I am not a war enthusiast in the slightest, nor do I enjoy weapons of mass destruction. I am however, a HUGE history fan. One of the reasons we moved to France was to explore my heritage and culture. In the states I would try to read as much as I could on French History. In school all I ever learned about was the politics behind the French Revolution, a bit about Napoleon, and then of course France’s role during WWII.
The Musee de l’armee is not like any museum I have ever had the pleasure to visit. First of all you need to understand it’s origins. The Musee was actually a hospital established by the Sun King Louis XIV on the 24th of February 1670. This was a place where veterans were offered care and accommodations. This year, 2020, marks the 350th anniversary of the Hotel des Invalides. To this day it houses wounded warriors, and victims of terrorism. The Musee is a bit of a city within a city. Surrounded by what looks like a former moat, gates and tall brick walls, this is really a fortress.
With over 500,000 exhibits you can take in not only French history but history from Japan, Africa, England and even Germany.
I started my visit by looking at historical uniforms. Rich in details and colour these garments are a striking reminder of all the things that France and other countries have done (good and bad) on the battlefield.
Despite what others might find incredibly horrific, it is good to look upon the past to see what made you you. Or in this case where I come from. Some of the history I can be incredibly proud of, such as the building of Versailles, or the monument to Napoleon, or the Eiffel Tower. France is much more than fashion, and a really good hunk of cheese on bread! We are rich in culture and diversity.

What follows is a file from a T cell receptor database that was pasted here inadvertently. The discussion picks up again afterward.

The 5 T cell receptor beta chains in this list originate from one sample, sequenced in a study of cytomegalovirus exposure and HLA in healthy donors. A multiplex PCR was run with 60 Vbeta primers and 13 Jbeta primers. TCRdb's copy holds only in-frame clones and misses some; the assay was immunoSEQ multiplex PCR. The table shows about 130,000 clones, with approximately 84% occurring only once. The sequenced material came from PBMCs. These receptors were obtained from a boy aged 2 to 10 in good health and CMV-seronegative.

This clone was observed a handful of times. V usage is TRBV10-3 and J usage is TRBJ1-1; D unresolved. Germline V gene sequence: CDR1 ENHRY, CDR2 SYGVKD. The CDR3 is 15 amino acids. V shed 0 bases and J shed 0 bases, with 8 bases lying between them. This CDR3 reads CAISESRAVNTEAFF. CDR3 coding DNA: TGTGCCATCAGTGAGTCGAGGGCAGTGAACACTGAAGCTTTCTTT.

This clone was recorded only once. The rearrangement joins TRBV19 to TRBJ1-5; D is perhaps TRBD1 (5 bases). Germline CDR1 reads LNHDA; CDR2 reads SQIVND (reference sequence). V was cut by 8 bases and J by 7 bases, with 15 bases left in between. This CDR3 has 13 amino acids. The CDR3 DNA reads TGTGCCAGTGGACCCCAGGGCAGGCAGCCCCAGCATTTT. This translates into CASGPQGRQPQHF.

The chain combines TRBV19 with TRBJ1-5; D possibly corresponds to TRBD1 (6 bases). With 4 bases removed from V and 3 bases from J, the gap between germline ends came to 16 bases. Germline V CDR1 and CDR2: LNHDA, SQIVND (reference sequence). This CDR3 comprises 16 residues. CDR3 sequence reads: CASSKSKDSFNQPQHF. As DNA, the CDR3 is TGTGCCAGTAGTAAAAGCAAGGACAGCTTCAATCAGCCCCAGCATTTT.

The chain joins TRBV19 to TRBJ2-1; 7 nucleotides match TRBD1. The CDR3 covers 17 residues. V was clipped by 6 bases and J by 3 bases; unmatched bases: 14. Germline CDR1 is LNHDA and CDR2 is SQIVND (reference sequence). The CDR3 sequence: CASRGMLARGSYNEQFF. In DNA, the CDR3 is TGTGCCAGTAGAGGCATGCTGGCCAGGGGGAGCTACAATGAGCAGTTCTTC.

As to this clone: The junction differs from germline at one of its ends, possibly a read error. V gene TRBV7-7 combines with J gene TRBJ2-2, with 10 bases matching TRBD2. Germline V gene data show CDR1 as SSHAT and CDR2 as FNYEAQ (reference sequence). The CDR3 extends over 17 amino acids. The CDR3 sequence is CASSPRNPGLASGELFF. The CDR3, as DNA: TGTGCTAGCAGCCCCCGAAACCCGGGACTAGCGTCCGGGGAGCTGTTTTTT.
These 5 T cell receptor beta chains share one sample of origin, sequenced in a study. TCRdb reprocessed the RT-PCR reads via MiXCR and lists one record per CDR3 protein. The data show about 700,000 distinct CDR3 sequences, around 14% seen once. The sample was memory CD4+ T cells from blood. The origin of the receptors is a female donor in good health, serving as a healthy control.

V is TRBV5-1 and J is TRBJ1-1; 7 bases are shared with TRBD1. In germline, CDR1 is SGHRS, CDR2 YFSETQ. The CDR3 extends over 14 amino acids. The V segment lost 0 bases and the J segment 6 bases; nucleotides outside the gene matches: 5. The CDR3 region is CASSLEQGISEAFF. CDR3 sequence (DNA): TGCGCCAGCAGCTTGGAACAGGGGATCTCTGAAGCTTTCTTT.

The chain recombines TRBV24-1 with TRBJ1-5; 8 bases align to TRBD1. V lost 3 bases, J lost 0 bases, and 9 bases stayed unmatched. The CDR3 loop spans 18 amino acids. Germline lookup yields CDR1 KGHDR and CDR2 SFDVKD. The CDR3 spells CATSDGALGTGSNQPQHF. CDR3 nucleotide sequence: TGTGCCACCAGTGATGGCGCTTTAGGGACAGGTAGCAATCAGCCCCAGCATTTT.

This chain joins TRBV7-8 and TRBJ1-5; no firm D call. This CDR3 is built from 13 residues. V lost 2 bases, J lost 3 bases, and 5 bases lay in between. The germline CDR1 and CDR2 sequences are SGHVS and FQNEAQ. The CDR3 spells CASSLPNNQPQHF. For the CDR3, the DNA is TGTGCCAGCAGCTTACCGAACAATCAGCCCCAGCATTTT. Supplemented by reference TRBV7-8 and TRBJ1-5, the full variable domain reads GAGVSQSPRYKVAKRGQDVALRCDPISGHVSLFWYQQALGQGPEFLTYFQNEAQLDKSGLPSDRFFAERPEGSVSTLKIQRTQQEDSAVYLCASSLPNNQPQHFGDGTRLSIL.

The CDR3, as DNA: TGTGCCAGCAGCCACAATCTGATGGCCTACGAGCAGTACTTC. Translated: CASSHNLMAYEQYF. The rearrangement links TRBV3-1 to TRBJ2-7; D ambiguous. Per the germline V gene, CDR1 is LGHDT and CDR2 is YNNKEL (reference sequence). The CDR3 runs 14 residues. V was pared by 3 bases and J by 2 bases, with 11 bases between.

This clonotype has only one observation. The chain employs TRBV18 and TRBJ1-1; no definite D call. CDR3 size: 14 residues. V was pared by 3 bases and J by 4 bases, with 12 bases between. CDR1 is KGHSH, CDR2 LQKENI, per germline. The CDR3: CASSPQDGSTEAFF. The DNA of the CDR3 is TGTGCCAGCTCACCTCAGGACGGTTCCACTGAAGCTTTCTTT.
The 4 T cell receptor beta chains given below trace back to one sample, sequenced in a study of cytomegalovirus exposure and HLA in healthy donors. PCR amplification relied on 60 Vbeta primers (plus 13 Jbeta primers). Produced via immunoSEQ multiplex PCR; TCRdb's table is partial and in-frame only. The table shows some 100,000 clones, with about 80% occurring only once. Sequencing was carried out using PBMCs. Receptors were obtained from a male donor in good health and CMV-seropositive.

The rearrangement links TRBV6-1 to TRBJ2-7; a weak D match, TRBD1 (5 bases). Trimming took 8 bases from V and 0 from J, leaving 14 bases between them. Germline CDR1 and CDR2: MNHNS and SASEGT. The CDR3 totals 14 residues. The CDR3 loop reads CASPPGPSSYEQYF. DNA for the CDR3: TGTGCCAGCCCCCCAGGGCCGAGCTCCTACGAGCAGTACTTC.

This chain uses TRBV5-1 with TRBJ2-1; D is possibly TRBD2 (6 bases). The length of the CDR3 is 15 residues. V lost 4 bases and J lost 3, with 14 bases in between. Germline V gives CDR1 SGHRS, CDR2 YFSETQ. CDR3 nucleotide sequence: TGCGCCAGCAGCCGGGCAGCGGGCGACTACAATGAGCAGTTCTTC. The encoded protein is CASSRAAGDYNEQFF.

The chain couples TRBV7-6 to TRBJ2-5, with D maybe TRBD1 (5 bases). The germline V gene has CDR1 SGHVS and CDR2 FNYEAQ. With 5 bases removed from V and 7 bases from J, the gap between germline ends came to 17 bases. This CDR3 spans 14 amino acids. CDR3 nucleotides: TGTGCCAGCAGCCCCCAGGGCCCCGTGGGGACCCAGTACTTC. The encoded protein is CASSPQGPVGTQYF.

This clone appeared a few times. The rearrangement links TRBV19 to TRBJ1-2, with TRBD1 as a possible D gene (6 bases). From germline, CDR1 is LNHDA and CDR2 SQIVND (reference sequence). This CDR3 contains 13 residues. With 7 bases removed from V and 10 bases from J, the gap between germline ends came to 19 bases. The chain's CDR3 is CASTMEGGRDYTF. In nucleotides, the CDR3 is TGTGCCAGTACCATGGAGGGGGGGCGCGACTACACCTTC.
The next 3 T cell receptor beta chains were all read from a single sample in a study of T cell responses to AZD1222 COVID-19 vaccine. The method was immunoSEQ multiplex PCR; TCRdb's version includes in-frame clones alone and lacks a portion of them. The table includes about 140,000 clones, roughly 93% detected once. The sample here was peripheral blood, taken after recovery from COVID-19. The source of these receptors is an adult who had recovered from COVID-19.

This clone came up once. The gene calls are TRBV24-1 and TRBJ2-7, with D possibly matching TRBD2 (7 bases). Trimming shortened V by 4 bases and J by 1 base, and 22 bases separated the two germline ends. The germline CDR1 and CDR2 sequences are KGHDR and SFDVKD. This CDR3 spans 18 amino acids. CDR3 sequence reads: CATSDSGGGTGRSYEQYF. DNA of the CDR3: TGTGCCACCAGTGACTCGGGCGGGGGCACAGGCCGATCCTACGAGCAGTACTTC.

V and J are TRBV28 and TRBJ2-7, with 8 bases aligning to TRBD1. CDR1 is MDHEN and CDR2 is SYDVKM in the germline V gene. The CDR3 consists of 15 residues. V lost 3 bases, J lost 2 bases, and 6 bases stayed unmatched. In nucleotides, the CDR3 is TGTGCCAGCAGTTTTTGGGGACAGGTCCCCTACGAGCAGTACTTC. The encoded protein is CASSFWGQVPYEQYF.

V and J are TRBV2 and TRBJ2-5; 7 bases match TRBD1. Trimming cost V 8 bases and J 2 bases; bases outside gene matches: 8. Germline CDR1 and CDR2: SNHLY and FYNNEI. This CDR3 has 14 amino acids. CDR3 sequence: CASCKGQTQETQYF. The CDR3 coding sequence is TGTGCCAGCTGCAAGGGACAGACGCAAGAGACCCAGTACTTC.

We are surviors.
This year there is also an exhibit called the Comme En 40. This exhibit is all about France in 1940, giving you an insight into people’s lives during the second world war.
The period between France and Germany where they challenged each other at the board but did not fight became known as the “Phoney wars”.
There are videos that play alongside the collection that were filled during this time. One, in particular, I have seen before but when I saw it here at the Musee, it sent chills up my spine. You may have seen it, it is of Parisians traveling by whatever means they could with all their worldly goods as they fled Paris before the arrival of the Nazis.
My grandmother was one of those people.
Having grown up in the states there is a lot about this time period that I have not heard about or seen in history books. One, in particular, is of French political cartoons from this time. You can find these items included in the collection. You also get a chance to see how much of France was taken over during the occupation. There are actual posters and street signs that were posted around the city.
Another haunting time you get to observe are uniforms worn by men in youth camps and a sweater worn by a POW.
The last part of my visit ended with the pièce de résistance.
This place of rest for the former Emperor of France is incredible. The actual tomb itself is HUGE! To give you an idea, if you look at the picture above and to the right you will see an average sized human. I’ll wait. (Yes it is HUGE) I am pretty sure that several people could fit inside of this, along with Napoleon.
Visiting this place, after re-educating myself on the Emperor, really hits home. You realize just how much he meant to the French people. Remember he came into power after the revolution and reshaped France.
If you are into history, and into supporting those who are recuperating because of their sacrifice to the country, then I highly recommend heading to the musee de l’armee. The staff is super friendly, and don’t worry if you don’t speak French many of the employees do! OH and if you get hungry there is an amazing cafe next to the chapel where Napoleon is resting.
Again, I am not a supporter of any war and I do not support weapons of mass destruction. I enjoyed this visit as a history nerd because you don’t know who you are until you learned about your past!